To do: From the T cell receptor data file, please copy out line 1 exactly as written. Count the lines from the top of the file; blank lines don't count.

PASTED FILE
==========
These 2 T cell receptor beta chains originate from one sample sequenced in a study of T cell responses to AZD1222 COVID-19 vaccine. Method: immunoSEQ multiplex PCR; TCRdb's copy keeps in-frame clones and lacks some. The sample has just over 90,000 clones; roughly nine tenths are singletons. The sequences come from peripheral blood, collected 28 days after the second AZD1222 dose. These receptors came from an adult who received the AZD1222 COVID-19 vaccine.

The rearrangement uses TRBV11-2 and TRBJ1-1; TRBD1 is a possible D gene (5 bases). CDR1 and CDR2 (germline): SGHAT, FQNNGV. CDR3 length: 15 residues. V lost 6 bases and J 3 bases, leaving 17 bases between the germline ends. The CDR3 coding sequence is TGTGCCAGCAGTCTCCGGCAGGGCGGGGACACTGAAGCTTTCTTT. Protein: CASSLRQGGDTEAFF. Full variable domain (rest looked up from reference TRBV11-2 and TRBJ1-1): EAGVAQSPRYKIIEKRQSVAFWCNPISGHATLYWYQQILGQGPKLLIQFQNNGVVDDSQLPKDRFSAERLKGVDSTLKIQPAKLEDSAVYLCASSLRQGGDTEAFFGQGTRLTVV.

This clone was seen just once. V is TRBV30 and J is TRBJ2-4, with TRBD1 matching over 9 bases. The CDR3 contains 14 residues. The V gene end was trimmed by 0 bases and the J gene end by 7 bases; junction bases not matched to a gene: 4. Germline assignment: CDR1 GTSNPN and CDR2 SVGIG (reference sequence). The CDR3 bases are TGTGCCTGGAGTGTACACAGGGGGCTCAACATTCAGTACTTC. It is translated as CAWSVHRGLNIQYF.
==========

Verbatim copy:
These 2 T cell receptor beta chains originate from one sample sequenced in a study of T cell responses to AZD1222 COVID-19 vaccine. Method: immunoSEQ multiplex PCR; TCRdb's copy keeps in-frame clones and lacks some. The sample has just over 90,000 clones; roughly nine tenths are singletons. The sequences come from peripheral blood, collected 28 days after the second AZD1222 dose. These receptors came from an adult who received the AZD1222 COVID-19 vaccine.